Health Begins at Home
This December, many of us will spend time with family, celebrating religious holidays or the arrival of the new year. It has us thinking about how impactful families are to the health of kids. We'll be sharing our thoughts and ideas with you this month on why it's important to consider the family unit when developing policies and programs aimed at improving child health.
Here are three ideas about how we can consider the family unit in supporting child health:
What if we link medical/social records through a family identifier?
In our global society, standard sets of identification numbers are how we collectively work to keep ourselves safe, track commerce, study human experience and behaviors, and delegate resources. In regards to health care, children are assigned a Medical Record Number once they are born, and often receive a Social Security Number and a health insurance identification number within the first few months. Over the course of their lifetime, they will receive hundreds, if not thousands of identifier numbers to track their interaction with the world around them. And the safe bet is that the vast majority of these identifiers will not be linked to a family or household group.
What if we began to link children’s health identifiers to their family unit, whether biological, adoptive, or fostering? What if the data we collect on an individual child’s experience also allowed us to raise our level of perspective to the family unit, to anticipate needs, measure impact and assess patterns? What might health organizations do differently in how they design programs or deploy resources if they served a family, as well as the individuals within that family?
What if we intentionally incorporate the experiences of a child’s parent/guardian and family as a standard of care when caring for kids?
Parent health affects children’s health. Parents who have experienced trauma, adverse childhood experiences (ACEs), or who have ongoing mental health challenges may struggle to manage the natural stressors of raising a child. Not attending to parents’ health needs can contribute to a cyclical pattern of instability, neglect or abuse in a family. While pediatric health systems do not typically serve adults, partnering with adult serving systems or developing family-centric models of care is in the best interest of their child patients. What if screening for parental ACEs or parent depression in pediatric health systems was a standard of care? What if parents could access different types of support services in their communities that were designed to address different intensity of needs? For example, what if a group parenting class that is facilitated by a peer coach was offered through a local church?
What if we simplified family support programs like care coordination and referrals for essential health needs?
Health care organizations, social service agencies and health insurers are making more investments in non-medical services like care coordination and referrals for essential health needs to help people get the support they need to be well. The rationale for these services is that navigating systems related to health and well-being can be remarkably complex and require significant resources and time. Expecting customers to understand and effectively manage the complexities within and across systems is unrealistic at baseline, and even more so when an individual is grappling with illness, trauma, injury or stress. It is in everyone’s best interest to receive the support they need to become well. And yet, there is opportunity to improve how these resources are used to create the greatest benefit for families and communities.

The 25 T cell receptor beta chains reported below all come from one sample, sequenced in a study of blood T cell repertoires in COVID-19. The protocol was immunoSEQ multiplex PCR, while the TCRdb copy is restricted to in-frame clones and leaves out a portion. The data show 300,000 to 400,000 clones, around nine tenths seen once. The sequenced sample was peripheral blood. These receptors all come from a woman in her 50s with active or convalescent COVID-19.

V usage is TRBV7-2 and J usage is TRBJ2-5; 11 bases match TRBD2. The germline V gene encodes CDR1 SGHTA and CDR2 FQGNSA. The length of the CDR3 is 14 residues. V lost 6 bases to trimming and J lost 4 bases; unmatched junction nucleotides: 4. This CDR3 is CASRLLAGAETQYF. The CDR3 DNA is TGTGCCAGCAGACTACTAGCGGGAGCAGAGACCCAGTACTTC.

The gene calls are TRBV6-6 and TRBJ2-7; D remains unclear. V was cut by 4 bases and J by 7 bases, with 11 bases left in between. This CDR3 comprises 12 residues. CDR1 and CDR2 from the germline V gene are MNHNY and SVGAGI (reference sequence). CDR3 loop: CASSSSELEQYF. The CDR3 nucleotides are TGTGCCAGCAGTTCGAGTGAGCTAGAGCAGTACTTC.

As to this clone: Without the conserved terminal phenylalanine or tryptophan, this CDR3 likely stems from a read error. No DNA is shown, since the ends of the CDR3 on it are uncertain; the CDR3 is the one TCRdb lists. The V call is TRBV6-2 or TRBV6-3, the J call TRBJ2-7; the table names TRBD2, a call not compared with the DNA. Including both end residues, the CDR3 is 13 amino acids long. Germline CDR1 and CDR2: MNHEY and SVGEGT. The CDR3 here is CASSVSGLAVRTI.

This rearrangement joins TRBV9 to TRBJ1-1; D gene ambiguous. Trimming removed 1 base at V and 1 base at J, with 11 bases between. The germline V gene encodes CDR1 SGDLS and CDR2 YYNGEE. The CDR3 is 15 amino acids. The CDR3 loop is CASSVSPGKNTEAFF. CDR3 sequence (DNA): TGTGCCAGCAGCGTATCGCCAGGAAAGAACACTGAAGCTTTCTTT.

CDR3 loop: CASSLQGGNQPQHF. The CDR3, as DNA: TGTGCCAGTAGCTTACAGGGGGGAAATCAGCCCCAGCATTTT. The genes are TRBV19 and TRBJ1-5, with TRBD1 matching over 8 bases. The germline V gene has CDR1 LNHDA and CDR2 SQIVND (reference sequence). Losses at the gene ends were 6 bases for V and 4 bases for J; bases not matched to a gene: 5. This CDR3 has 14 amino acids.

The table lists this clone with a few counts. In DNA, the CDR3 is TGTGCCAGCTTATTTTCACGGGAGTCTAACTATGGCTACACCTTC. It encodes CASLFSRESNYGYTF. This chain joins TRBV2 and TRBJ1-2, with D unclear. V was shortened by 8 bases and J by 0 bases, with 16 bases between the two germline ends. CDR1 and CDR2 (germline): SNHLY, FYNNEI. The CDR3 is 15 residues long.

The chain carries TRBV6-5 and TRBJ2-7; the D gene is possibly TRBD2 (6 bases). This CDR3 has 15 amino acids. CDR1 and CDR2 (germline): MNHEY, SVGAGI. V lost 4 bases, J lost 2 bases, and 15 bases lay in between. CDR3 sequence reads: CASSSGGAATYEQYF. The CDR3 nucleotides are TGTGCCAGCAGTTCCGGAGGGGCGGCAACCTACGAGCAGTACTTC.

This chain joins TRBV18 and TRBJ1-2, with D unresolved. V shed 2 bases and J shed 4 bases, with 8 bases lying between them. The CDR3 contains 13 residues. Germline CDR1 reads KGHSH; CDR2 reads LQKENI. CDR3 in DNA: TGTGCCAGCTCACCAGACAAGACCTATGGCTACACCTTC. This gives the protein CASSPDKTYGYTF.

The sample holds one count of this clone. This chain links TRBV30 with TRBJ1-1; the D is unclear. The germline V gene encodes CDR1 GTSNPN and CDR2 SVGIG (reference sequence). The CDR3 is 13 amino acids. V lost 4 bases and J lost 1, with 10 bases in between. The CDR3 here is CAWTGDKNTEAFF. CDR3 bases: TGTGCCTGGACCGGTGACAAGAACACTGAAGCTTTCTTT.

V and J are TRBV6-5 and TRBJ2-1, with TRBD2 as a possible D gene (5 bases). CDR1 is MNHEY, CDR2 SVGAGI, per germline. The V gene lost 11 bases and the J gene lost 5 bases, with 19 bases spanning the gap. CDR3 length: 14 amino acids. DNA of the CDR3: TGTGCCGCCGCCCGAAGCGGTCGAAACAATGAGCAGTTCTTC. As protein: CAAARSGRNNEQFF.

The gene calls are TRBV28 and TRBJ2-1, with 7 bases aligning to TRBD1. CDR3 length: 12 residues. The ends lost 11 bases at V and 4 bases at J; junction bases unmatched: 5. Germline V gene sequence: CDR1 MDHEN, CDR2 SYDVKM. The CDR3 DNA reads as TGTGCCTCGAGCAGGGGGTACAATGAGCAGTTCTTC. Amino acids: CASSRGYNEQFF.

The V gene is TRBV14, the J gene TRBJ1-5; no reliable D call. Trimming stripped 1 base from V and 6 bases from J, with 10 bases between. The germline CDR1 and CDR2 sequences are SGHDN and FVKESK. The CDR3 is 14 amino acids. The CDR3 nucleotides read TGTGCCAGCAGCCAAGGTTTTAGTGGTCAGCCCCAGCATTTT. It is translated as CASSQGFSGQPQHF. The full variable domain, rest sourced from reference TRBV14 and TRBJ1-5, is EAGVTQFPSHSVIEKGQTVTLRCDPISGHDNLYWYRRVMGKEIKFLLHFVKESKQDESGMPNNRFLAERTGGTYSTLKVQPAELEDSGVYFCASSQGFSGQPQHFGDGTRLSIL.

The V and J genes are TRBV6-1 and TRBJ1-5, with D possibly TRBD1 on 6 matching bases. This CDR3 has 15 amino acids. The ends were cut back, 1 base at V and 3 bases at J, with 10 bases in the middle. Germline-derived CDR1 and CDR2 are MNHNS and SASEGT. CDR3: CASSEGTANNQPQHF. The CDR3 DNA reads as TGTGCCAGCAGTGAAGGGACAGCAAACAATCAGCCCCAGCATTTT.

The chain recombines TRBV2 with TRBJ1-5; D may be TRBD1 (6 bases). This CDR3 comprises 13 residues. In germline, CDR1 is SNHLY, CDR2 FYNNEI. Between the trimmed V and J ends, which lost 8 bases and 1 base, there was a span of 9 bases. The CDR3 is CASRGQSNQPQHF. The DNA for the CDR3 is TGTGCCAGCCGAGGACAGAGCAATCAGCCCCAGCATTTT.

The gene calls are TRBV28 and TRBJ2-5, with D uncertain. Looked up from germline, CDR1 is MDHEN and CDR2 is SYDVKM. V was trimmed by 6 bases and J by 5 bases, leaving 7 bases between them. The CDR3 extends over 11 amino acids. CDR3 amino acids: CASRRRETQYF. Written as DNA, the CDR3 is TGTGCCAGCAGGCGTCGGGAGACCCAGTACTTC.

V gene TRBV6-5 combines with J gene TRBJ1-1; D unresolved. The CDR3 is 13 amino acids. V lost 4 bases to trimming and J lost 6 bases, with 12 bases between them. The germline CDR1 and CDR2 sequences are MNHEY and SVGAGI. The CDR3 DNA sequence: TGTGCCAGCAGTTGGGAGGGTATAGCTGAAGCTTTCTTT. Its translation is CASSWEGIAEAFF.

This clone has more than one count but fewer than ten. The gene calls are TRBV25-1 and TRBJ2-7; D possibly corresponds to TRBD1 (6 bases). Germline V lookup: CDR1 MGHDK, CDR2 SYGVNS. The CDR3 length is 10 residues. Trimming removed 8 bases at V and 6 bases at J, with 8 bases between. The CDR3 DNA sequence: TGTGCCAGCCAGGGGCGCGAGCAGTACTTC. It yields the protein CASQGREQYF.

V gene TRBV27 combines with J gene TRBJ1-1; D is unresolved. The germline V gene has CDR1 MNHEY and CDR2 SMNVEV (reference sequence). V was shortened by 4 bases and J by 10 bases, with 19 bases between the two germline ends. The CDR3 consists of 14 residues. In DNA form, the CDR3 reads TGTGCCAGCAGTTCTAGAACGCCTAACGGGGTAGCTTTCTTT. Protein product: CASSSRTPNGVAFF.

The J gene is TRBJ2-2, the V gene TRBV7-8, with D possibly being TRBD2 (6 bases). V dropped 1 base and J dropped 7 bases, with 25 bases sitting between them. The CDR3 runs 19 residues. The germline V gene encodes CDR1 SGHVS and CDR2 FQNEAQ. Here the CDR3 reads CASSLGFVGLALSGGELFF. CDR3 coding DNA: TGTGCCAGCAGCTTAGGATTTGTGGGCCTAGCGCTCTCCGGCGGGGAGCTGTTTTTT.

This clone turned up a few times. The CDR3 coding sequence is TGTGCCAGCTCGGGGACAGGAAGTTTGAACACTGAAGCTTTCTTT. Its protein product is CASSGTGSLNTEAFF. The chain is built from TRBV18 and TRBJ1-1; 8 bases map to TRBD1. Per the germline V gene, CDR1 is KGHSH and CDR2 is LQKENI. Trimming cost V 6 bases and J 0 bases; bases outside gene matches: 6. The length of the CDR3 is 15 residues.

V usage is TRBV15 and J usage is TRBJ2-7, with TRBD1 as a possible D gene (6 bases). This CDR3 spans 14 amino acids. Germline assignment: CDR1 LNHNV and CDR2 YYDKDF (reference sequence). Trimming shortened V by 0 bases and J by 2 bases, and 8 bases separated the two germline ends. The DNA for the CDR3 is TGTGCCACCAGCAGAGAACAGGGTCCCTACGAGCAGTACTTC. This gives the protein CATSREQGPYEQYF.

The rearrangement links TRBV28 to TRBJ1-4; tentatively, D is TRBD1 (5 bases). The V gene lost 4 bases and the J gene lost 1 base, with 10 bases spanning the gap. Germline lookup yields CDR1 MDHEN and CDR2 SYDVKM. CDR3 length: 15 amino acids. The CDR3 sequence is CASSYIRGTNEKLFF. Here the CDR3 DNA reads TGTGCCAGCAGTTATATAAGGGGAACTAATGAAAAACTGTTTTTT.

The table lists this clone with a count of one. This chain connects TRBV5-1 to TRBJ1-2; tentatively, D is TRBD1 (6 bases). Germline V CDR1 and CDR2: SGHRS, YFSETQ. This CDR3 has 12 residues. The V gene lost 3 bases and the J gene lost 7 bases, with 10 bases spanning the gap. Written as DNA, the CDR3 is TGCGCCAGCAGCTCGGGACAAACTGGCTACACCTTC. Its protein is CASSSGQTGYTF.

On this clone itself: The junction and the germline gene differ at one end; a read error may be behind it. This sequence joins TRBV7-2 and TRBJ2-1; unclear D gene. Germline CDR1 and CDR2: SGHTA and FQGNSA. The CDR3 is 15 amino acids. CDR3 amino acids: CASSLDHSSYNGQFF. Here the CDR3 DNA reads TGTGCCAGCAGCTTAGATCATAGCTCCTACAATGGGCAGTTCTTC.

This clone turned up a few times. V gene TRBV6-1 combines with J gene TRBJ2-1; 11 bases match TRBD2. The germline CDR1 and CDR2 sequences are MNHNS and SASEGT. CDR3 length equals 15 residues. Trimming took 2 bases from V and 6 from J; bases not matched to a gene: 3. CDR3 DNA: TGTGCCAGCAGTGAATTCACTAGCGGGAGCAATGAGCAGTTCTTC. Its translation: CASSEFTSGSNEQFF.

Organizing Coordinated Care
Care coordination services are still generally assigned to the individual, and not the family. When different organizations identify different risk factors for different family members, there can be a virtual wave of un-coordinated care coordination support that descends on a family. Despite the best of intent, the family is left to navigate yet another layer of bureaucracy, and opportunities to build future capacity for self-advocacy are diminished.
Integrating Social Health Care
Many of the experiences that lead to an individual becoming eligible for care coordination services affect the whole family. This is particularly so for services that help families secure essential health needs like safe housing, food, or electricity. While these needs may surface through the course of individual care or counseling, they are directly and immediately applicable to the family unit. Strategies to cope with these experiences are needed by all family members, and different family members may need different strategies.
What if there was collaboration between different service entities to determine which service takes precedence for which opportunities? What if care coordination records were linked across different service agencies, so that a family has one care plan, with one set of goals, and care coordinators from various agencies work from that singular plan? What if the goals of a family care plan were shared with appropriate care team members, as defined by the family?
Focusing on family health is an evidence-based approach to ensuring positive child health outcomes. Genesis Health Consulting has experience in co-developing innovative pediatric health programming and models of care which incorporate the family. Please email us at email@example.com to discuss more!